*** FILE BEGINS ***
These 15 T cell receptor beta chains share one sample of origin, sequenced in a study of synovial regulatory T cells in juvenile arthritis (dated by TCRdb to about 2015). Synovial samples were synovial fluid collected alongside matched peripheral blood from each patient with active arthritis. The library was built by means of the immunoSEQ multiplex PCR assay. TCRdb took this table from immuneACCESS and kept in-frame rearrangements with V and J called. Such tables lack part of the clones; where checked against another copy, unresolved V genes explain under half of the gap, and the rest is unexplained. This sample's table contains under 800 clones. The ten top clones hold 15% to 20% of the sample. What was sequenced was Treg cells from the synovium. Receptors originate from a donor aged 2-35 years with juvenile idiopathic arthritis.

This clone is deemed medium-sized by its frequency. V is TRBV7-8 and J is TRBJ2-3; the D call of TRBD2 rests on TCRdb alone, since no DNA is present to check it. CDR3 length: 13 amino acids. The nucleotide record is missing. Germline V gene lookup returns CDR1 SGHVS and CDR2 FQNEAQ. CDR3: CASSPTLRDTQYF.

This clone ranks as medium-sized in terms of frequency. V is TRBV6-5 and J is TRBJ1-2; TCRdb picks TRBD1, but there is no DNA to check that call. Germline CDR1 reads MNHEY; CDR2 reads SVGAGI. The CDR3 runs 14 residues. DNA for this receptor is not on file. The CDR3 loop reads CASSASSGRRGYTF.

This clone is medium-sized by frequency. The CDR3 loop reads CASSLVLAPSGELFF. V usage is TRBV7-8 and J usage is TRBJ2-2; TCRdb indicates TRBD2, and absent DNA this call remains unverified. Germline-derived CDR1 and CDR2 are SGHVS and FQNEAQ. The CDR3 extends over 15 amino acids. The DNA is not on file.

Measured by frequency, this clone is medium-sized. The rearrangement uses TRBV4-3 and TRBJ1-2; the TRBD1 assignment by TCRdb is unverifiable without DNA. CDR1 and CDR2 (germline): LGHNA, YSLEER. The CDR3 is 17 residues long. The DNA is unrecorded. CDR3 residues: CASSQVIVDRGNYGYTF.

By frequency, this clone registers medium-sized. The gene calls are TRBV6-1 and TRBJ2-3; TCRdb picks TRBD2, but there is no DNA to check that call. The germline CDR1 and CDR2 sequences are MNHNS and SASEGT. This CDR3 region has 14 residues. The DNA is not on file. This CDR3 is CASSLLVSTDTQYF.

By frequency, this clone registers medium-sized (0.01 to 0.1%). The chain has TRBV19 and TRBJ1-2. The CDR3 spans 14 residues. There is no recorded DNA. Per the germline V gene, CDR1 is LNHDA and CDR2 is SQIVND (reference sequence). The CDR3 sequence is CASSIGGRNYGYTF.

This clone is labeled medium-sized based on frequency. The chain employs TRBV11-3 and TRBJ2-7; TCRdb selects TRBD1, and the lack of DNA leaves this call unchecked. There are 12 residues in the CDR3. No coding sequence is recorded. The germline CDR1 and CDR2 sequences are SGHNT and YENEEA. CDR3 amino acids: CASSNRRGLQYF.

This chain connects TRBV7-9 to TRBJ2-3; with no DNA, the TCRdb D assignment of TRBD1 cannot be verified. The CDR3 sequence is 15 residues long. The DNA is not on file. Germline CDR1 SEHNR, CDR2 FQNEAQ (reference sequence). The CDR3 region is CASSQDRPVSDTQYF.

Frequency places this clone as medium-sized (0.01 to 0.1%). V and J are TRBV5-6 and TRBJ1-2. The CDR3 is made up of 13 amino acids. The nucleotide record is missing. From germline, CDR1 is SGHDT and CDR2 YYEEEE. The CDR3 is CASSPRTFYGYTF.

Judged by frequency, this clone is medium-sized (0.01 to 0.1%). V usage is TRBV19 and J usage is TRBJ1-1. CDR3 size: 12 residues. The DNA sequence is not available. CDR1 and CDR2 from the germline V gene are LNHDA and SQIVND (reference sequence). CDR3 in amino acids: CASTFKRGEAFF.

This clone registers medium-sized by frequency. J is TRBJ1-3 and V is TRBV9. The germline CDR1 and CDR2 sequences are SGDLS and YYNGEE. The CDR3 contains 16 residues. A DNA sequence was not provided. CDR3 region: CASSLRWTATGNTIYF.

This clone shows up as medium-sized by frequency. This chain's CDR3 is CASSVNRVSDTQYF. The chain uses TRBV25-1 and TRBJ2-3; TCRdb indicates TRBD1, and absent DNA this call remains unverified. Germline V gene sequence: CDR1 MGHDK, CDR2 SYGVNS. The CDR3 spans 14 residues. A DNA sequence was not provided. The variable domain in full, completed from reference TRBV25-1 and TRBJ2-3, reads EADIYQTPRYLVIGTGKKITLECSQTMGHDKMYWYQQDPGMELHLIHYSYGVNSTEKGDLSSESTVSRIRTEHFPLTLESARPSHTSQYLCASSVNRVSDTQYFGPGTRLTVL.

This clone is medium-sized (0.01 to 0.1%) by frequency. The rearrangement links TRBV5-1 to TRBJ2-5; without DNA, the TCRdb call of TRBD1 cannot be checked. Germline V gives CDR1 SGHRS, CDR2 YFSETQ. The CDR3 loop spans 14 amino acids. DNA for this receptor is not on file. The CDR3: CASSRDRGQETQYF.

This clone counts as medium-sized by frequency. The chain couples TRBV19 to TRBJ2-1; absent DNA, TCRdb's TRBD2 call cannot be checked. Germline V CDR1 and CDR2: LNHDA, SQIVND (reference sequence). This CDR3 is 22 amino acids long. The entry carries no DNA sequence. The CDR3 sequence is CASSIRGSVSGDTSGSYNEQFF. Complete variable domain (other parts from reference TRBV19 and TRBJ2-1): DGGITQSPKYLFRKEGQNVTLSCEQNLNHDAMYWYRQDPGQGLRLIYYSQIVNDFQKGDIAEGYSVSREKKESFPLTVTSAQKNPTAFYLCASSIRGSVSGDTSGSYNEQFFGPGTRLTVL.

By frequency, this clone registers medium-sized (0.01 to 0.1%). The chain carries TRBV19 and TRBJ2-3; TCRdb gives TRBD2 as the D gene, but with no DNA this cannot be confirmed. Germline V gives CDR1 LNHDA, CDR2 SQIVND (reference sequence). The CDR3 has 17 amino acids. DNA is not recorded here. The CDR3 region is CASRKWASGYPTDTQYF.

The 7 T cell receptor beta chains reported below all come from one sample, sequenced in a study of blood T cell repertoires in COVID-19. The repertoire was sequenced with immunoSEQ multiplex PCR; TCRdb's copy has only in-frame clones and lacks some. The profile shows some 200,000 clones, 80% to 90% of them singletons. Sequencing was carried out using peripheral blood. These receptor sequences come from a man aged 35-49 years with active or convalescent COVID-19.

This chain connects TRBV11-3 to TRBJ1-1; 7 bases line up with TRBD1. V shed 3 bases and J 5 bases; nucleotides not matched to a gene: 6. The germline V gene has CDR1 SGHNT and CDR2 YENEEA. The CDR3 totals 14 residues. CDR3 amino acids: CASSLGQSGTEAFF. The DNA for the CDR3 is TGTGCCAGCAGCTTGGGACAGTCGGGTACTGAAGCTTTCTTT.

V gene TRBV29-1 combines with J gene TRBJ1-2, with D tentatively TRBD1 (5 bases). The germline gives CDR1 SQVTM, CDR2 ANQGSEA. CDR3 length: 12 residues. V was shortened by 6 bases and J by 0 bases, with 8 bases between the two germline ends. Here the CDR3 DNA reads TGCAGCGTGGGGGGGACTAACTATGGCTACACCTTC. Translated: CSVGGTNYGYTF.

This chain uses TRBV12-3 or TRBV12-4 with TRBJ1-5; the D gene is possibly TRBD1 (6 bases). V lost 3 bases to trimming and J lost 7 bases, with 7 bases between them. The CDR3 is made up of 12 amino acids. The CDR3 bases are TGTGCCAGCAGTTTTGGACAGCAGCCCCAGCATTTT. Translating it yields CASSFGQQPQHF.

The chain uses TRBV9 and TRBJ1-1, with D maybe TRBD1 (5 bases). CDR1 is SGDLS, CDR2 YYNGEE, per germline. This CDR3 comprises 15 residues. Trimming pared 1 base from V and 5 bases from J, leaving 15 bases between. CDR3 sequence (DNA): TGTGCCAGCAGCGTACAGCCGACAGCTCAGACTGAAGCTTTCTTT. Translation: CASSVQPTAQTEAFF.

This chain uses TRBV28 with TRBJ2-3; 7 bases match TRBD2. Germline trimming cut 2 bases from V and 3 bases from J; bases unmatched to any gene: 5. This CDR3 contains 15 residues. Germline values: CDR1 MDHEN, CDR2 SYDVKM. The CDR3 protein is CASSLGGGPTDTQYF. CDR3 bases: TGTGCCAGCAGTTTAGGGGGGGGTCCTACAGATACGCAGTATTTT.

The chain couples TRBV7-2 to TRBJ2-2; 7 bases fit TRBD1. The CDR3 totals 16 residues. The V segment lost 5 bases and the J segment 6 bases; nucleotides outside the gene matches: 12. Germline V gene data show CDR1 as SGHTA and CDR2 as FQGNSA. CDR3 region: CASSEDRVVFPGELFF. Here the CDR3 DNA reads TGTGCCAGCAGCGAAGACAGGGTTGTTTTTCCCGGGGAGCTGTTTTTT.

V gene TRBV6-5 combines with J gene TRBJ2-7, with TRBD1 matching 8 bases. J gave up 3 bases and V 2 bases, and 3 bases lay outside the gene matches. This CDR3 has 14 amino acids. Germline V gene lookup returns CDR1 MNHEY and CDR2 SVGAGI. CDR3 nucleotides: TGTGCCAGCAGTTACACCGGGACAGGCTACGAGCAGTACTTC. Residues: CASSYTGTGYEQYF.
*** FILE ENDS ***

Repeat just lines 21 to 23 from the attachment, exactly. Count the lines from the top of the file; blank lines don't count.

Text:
The chain uses TRBV9 and TRBJ1-1, with D maybe TRBD1 (5 bases). CDR1 is SGDLS, CDR2 YYNGEE, per germline. This CDR3 comprises 15 residues. Trimming pared 1 base from V and 5 bases from J, leaving 15 bases between. CDR3 sequence (DNA): TGTGCCAGCAGCGTACAGCCGACAGCTCAGACTGAAGCTTTCTTT. Translation: CASSVQPTAQTEAFF.

This chain uses TRBV28 with TRBJ2-3; 7 bases match TRBD2. Germline trimming cut 2 bases from V and 3 bases from J; bases unmatched to any gene: 5. This CDR3 contains 15 residues. Germline values: CDR1 MDHEN, CDR2 SYDVKM. The CDR3 protein is CASSLGGGPTDTQYF. CDR3 bases: TGTGCCAGCAGTTTAGGGGGGGGTCCTACAGATACGCAGTATTTT.

The chain couples TRBV7-2 to TRBJ2-2; 7 bases fit TRBD1. The CDR3 totals 16 residues. The V segment lost 5 bases and the J segment 6 bases; nucleotides outside the gene matches: 12. Germline V gene data show CDR1 as SGHTA and CDR2 as FQGNSA. CDR3 region: CASSEDRVVFPGELFF. Here the CDR3 DNA reads TGTGCCAGCAGCGAAGACAGGGTTGTTTTTCCCGGGGAGCTGTTTTTT.